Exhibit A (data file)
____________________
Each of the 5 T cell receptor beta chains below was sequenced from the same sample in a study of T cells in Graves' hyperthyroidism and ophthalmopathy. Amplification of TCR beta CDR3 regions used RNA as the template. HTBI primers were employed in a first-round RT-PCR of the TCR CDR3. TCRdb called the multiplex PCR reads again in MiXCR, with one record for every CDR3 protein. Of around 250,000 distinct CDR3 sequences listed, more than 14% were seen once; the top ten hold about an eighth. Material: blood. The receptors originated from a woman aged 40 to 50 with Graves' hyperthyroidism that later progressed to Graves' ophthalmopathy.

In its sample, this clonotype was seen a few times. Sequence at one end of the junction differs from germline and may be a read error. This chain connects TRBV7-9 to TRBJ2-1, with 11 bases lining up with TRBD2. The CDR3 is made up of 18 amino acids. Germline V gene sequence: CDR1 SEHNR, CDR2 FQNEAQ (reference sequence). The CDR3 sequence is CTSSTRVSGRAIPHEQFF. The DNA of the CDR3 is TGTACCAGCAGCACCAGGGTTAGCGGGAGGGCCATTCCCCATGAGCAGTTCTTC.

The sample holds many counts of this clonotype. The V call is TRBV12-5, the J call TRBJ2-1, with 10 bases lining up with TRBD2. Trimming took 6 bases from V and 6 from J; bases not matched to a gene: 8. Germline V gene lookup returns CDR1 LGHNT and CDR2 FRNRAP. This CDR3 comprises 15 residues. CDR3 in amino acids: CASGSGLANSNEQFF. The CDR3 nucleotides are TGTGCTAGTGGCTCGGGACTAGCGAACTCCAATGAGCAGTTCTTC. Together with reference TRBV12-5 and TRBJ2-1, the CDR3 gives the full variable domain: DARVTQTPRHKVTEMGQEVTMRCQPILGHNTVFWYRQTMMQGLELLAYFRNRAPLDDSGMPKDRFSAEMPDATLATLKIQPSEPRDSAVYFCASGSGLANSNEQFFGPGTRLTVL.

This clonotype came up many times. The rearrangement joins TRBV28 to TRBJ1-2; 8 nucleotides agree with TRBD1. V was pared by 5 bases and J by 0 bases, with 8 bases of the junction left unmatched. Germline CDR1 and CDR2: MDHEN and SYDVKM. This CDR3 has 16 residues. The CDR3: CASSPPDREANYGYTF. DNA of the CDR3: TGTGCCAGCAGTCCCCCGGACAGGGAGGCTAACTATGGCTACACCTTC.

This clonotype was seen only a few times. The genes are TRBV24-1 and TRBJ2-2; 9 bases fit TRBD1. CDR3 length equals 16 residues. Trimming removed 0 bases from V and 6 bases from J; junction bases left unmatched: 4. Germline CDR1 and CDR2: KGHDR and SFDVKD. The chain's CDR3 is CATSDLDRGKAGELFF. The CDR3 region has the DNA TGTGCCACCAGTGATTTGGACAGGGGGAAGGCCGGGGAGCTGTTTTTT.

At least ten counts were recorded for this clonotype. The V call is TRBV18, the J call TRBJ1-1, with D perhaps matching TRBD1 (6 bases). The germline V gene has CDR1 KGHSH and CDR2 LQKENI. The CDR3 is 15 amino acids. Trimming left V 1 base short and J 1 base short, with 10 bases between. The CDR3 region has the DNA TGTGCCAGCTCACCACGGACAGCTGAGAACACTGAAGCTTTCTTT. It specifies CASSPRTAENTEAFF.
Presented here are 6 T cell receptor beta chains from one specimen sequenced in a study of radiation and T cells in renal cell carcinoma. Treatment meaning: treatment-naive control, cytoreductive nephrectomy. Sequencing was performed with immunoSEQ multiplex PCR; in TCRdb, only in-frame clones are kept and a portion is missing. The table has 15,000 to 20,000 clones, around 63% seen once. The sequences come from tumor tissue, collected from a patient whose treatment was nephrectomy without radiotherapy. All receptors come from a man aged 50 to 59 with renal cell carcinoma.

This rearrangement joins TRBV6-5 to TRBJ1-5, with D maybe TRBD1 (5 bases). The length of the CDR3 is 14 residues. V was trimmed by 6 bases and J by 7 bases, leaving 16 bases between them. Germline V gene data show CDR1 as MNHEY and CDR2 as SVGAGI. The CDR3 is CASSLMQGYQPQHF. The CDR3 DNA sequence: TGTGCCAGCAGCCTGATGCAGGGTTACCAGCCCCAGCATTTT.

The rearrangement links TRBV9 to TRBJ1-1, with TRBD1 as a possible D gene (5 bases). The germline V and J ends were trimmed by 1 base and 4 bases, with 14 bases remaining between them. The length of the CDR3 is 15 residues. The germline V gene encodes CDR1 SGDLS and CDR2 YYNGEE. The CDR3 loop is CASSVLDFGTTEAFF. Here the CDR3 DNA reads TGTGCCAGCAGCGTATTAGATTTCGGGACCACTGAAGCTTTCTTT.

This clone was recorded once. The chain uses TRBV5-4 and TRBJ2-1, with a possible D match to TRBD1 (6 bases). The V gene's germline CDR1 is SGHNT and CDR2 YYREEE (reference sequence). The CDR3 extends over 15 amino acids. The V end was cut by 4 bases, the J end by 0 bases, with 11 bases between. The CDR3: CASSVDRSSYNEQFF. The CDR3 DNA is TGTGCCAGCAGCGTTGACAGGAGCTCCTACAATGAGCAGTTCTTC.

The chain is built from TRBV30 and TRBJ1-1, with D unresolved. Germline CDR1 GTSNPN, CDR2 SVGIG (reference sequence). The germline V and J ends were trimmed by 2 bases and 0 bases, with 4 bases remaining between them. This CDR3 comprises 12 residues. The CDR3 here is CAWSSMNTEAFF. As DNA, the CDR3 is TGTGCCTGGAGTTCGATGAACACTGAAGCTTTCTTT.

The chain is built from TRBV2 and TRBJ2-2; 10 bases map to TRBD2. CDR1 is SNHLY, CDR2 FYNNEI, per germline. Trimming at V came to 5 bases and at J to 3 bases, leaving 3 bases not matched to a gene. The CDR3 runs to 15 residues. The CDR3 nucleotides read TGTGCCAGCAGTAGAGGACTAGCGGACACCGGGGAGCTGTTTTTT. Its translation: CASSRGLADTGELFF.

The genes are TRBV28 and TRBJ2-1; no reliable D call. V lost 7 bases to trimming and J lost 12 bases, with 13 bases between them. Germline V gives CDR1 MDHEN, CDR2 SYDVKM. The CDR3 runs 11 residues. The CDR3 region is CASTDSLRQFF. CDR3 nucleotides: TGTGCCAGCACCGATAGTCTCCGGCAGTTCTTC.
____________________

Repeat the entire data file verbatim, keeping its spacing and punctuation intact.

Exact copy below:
Each of the 5 T cell receptor beta chains below was sequenced from the same sample in a study of T cells in Graves' hyperthyroidism and ophthalmopathy. Amplification of TCR beta CDR3 regions used RNA as the template. HTBI primers were employed in a first-round RT-PCR of the TCR CDR3. TCRdb called the multiplex PCR reads again in MiXCR, with one record for every CDR3 protein. Of around 250,000 distinct CDR3 sequences listed, more than 14% were seen once; the top ten hold about an eighth. Material: blood. The receptors originated from a woman aged 40 to 50 with Graves' hyperthyroidism that later progressed to Graves' ophthalmopathy.

In its sample, this clonotype was seen a few times. Sequence at one end of the junction differs from germline and may be a read error. This chain connects TRBV7-9 to TRBJ2-1, with 11 bases lining up with TRBD2. The CDR3 is made up of 18 amino acids. Germline V gene sequence: CDR1 SEHNR, CDR2 FQNEAQ (reference sequence). The CDR3 sequence is CTSSTRVSGRAIPHEQFF. The DNA of the CDR3 is TGTACCAGCAGCACCAGGGTTAGCGGGAGGGCCATTCCCCATGAGCAGTTCTTC.

The sample holds many counts of this clonotype. The V call is TRBV12-5, the J call TRBJ2-1, with 10 bases lining up with TRBD2. Trimming took 6 bases from V and 6 from J; bases not matched to a gene: 8. Germline V gene lookup returns CDR1 LGHNT and CDR2 FRNRAP. This CDR3 comprises 15 residues. CDR3 in amino acids: CASGSGLANSNEQFF. The CDR3 nucleotides are TGTGCTAGTGGCTCGGGACTAGCGAACTCCAATGAGCAGTTCTTC. Together with reference TRBV12-5 and TRBJ2-1, the CDR3 gives the full variable domain: DARVTQTPRHKVTEMGQEVTMRCQPILGHNTVFWYRQTMMQGLELLAYFRNRAPLDDSGMPKDRFSAEMPDATLATLKIQPSEPRDSAVYFCASGSGLANSNEQFFGPGTRLTVL.

This clonotype came up many times. The rearrangement joins TRBV28 to TRBJ1-2; 8 nucleotides agree with TRBD1. V was pared by 5 bases and J by 0 bases, with 8 bases of the junction left unmatched. Germline CDR1 and CDR2: MDHEN and SYDVKM. This CDR3 has 16 residues. The CDR3: CASSPPDREANYGYTF. DNA of the CDR3: TGTGCCAGCAGTCCCCCGGACAGGGAGGCTAACTATGGCTACACCTTC.

This clonotype was seen only a few times. The genes are TRBV24-1 and TRBJ2-2; 9 bases fit TRBD1. CDR3 length equals 16 residues. Trimming removed 0 bases from V and 6 bases from J; junction bases left unmatched: 4. Germline CDR1 and CDR2: KGHDR and SFDVKD. The chain's CDR3 is CATSDLDRGKAGELFF. The CDR3 region has the DNA TGTGCCACCAGTGATTTGGACAGGGGGAAGGCCGGGGAGCTGTTTTTT.

At least ten counts were recorded for this clonotype. The V call is TRBV18, the J call TRBJ1-1, with D perhaps matching TRBD1 (6 bases). The germline V gene has CDR1 KGHSH and CDR2 LQKENI. The CDR3 is 15 amino acids. Trimming left V 1 base short and J 1 base short, with 10 bases between. The CDR3 region has the DNA TGTGCCAGCTCACCACGGACAGCTGAGAACACTGAAGCTTTCTTT. It specifies CASSPRTAENTEAFF.
Presented here are 6 T cell receptor beta chains from one specimen sequenced in a study of radiation and T cells in renal cell carcinoma. Treatment meaning: treatment-naive control, cytoreductive nephrectomy. Sequencing was performed with immunoSEQ multiplex PCR; in TCRdb, only in-frame clones are kept and a portion is missing. The table has 15,000 to 20,000 clones, around 63% seen once. The sequences come from tumor tissue, collected from a patient whose treatment was nephrectomy without radiotherapy. All receptors come from a man aged 50 to 59 with renal cell carcinoma.

This rearrangement joins TRBV6-5 to TRBJ1-5, with D maybe TRBD1 (5 bases). The length of the CDR3 is 14 residues. V was trimmed by 6 bases and J by 7 bases, leaving 16 bases between them. Germline V gene data show CDR1 as MNHEY and CDR2 as SVGAGI. The CDR3 is CASSLMQGYQPQHF. The CDR3 DNA sequence: TGTGCCAGCAGCCTGATGCAGGGTTACCAGCCCCAGCATTTT.

The rearrangement links TRBV9 to TRBJ1-1, with TRBD1 as a possible D gene (5 bases). The germline V and J ends were trimmed by 1 base and 4 bases, with 14 bases remaining between them. The length of the CDR3 is 15 residues. The germline V gene encodes CDR1 SGDLS and CDR2 YYNGEE. The CDR3 loop is CASSVLDFGTTEAFF. Here the CDR3 DNA reads TGTGCCAGCAGCGTATTAGATTTCGGGACCACTGAAGCTTTCTTT.

This clone was recorded once. The chain uses TRBV5-4 and TRBJ2-1, with a possible D match to TRBD1 (6 bases). The V gene's germline CDR1 is SGHNT and CDR2 YYREEE (reference sequence). The CDR3 extends over 15 amino acids. The V end was cut by 4 bases, the J end by 0 bases, with 11 bases between. The CDR3: CASSVDRSSYNEQFF. The CDR3 DNA is TGTGCCAGCAGCGTTGACAGGAGCTCCTACAATGAGCAGTTCTTC.

The chain is built from TRBV30 and TRBJ1-1, with D unresolved. Germline CDR1 GTSNPN, CDR2 SVGIG (reference sequence). The germline V and J ends were trimmed by 2 bases and 0 bases, with 4 bases remaining between them. This CDR3 comprises 12 residues. The CDR3 here is CAWSSMNTEAFF. As DNA, the CDR3 is TGTGCCTGGAGTTCGATGAACACTGAAGCTTTCTTT.

The chain is built from TRBV2 and TRBJ2-2; 10 bases map to TRBD2. CDR1 is SNHLY, CDR2 FYNNEI, per germline. Trimming at V came to 5 bases and at J to 3 bases, leaving 3 bases not matched to a gene. The CDR3 runs to 15 residues. The CDR3 nucleotides read TGTGCCAGCAGTAGAGGACTAGCGGACACCGGGGAGCTGTTTTTT. Its translation: CASSRGLADTGELFF.

The genes are TRBV28 and TRBJ2-1; no reliable D call. V lost 7 bases to trimming and J lost 12 bases, with 13 bases between them. Germline V gives CDR1 MDHEN, CDR2 SYDVKM. The CDR3 runs 11 residues. The CDR3 region is CASTDSLRQFF. CDR3 nucleotides: TGTGCCAGCACCGATAGTCTCCGGCAGTTCTTC.